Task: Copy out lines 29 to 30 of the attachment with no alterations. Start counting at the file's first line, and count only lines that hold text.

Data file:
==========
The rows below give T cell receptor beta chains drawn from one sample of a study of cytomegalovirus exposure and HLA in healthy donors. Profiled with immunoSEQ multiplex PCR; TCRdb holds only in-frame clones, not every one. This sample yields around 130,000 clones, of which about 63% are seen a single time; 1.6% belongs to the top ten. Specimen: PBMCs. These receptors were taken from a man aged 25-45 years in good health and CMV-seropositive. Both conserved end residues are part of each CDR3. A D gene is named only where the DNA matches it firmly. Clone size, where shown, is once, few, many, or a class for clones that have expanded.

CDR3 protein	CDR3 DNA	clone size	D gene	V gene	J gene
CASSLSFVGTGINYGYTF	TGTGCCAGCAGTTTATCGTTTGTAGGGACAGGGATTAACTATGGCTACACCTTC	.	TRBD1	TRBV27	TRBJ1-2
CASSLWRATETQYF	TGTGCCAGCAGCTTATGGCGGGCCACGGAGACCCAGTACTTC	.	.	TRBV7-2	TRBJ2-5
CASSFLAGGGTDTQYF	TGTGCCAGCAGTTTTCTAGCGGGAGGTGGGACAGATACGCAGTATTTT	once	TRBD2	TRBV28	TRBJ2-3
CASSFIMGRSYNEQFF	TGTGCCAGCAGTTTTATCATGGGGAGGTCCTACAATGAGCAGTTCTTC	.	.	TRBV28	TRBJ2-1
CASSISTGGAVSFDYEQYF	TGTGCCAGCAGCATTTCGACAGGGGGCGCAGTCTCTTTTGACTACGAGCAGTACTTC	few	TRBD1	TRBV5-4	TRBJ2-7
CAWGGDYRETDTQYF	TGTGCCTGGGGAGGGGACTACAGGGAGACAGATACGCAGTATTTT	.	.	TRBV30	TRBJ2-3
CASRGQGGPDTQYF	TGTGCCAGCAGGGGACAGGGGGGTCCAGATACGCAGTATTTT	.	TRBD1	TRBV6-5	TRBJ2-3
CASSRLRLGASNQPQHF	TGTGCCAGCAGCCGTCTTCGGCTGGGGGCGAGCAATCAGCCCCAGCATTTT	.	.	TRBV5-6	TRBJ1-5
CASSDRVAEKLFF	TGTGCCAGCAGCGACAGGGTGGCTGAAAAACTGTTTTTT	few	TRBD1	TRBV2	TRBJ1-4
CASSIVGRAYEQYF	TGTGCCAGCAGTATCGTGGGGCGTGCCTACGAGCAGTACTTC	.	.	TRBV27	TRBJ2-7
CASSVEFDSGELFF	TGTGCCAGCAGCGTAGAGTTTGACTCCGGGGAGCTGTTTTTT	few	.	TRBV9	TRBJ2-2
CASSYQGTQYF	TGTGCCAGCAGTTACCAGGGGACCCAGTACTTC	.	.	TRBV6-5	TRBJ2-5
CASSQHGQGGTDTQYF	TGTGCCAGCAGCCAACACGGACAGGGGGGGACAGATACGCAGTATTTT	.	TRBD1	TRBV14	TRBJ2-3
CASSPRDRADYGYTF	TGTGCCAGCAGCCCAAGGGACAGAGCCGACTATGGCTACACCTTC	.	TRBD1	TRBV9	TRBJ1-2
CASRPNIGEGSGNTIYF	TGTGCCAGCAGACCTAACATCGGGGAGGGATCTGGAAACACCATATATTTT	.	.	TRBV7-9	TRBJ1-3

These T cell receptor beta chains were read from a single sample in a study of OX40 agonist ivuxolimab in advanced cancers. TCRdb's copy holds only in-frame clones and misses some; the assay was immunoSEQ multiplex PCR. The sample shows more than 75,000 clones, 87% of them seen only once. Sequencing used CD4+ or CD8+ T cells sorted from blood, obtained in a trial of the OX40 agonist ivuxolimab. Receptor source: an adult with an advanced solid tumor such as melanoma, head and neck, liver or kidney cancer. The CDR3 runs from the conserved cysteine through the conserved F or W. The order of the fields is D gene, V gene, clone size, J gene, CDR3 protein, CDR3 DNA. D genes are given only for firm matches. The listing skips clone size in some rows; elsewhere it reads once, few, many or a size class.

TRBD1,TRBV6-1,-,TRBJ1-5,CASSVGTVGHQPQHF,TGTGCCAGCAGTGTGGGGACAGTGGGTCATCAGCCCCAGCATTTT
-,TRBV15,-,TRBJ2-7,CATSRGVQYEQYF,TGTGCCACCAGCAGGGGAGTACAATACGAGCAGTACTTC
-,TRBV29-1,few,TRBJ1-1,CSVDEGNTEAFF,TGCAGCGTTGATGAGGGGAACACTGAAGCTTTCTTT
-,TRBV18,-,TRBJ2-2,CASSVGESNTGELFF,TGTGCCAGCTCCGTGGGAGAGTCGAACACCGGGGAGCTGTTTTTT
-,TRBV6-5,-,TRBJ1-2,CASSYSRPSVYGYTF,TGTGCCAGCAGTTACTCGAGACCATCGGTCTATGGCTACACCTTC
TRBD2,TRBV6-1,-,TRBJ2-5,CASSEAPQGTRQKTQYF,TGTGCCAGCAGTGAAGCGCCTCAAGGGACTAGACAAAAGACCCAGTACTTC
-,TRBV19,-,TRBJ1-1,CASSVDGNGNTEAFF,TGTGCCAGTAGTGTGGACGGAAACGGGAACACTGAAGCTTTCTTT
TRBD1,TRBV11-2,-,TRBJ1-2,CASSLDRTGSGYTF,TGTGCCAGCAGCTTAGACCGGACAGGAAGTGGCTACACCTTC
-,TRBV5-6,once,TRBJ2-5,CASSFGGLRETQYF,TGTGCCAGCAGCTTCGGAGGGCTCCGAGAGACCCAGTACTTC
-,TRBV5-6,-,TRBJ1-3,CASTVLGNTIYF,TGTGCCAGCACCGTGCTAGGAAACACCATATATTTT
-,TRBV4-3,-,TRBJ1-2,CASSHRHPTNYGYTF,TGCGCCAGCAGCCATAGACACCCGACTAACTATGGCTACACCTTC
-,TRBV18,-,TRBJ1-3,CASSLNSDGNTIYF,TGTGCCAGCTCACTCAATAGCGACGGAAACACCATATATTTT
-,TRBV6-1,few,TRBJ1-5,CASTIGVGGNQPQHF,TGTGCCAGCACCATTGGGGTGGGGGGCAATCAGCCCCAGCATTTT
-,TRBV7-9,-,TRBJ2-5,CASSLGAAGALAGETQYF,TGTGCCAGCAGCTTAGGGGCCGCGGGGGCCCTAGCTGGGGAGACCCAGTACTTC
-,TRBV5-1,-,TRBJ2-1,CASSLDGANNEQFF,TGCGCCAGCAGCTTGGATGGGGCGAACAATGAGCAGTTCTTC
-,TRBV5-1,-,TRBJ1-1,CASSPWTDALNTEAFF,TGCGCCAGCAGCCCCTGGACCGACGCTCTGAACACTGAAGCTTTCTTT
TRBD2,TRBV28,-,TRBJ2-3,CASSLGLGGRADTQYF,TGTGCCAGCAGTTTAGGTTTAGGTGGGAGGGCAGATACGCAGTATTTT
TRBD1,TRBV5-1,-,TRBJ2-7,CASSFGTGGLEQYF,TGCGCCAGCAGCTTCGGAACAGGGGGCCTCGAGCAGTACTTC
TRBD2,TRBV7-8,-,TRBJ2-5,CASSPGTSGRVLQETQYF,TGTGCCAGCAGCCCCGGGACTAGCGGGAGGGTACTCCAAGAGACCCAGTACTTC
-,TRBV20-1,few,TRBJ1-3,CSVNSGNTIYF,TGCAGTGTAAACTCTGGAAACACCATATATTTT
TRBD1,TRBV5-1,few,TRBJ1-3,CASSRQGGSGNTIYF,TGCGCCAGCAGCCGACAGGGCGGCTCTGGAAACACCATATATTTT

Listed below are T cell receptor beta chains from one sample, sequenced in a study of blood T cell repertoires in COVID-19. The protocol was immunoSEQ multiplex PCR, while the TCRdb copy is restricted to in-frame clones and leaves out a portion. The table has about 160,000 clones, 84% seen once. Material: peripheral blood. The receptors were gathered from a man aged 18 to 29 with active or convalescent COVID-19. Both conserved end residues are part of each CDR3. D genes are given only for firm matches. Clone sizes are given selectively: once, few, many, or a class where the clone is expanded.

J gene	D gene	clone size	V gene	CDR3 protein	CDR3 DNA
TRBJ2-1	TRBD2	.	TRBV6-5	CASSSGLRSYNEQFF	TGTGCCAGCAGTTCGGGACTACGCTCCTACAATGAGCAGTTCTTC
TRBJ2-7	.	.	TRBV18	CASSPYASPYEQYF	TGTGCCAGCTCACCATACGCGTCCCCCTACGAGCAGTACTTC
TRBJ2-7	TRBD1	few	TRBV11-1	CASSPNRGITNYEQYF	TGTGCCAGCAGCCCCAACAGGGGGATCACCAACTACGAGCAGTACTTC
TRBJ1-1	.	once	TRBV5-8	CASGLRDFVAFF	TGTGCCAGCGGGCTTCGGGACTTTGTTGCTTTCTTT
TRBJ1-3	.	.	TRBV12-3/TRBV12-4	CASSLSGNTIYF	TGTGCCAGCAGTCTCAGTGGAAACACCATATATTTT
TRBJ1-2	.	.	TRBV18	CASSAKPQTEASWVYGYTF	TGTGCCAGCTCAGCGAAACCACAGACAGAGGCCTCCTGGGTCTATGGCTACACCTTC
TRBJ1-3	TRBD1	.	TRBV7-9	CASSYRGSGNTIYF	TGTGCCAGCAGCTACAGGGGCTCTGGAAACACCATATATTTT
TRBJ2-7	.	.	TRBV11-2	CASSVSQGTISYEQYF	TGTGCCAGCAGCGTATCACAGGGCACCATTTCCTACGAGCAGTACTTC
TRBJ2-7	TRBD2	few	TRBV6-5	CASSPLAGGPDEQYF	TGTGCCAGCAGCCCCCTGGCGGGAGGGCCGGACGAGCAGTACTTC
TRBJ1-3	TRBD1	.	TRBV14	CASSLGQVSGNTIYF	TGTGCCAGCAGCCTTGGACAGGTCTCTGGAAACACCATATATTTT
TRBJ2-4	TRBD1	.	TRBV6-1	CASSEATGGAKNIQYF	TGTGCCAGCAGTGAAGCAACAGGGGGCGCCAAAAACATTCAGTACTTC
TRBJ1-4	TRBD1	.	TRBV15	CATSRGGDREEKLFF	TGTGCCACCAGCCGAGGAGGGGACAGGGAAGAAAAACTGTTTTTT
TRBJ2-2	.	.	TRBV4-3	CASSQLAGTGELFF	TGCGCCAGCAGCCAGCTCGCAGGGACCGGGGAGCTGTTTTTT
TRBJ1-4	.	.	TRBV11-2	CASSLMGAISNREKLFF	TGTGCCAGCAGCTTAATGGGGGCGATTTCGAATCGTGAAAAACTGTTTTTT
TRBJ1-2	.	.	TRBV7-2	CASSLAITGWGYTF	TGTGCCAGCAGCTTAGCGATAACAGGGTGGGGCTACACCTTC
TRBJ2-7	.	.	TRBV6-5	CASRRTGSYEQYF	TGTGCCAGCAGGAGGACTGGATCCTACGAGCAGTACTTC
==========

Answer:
-,TRBV4-3,-,TRBJ1-2,CASSHRHPTNYGYTF,TGCGCCAGCAGCCATAGACACCCGACTAACTATGGCTACACCTTC
-,TRBV18,-,TRBJ1-3,CASSLNSDGNTIYF,TGTGCCAGCTCACTCAATAGCGACGGAAACACCATATATTTT